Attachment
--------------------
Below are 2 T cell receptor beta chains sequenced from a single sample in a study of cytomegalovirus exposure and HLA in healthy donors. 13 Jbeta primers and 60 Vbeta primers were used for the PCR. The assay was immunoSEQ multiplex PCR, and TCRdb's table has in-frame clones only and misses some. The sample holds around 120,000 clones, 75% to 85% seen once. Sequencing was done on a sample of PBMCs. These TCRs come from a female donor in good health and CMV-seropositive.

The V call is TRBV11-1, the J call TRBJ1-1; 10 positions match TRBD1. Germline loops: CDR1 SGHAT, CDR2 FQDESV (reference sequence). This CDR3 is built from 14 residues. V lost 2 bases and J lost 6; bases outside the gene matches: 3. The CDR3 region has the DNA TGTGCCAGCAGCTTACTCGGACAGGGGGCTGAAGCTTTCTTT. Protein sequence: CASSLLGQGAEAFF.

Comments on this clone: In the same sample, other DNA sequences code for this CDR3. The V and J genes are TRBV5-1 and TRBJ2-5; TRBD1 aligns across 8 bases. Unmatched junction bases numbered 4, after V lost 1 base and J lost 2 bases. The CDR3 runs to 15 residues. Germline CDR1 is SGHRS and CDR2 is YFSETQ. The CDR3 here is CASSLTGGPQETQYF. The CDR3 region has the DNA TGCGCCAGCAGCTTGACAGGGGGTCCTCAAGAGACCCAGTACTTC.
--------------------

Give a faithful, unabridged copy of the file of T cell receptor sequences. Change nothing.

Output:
Below are 2 T cell receptor beta chains sequenced from a single sample in a study of cytomegalovirus exposure and HLA in healthy donors. 13 Jbeta primers and 60 Vbeta primers were used for the PCR. The assay was immunoSEQ multiplex PCR, and TCRdb's table has in-frame clones only and misses some. The sample holds around 120,000 clones, 75% to 85% seen once. Sequencing was done on a sample of PBMCs. These TCRs come from a female donor in good health and CMV-seropositive.

The V call is TRBV11-1, the J call TRBJ1-1; 10 positions match TRBD1. Germline loops: CDR1 SGHAT, CDR2 FQDESV (reference sequence). This CDR3 is built from 14 residues. V lost 2 bases and J lost 6; bases outside the gene matches: 3. The CDR3 region has the DNA TGTGCCAGCAGCTTACTCGGACAGGGGGCTGAAGCTTTCTTT. Protein sequence: CASSLLGQGAEAFF.

Comments on this clone: In the same sample, other DNA sequences code for this CDR3. The V and J genes are TRBV5-1 and TRBJ2-5; TRBD1 aligns across 8 bases. Unmatched junction bases numbered 4, after V lost 1 base and J lost 2 bases. The CDR3 runs to 15 residues. Germline CDR1 is SGHRS and CDR2 is YFSETQ. The CDR3 here is CASSLTGGPQETQYF. The CDR3 region has the DNA TGCGCCAGCAGCTTGACAGGGGGTCCTCAAGAGACCCAGTACTTC.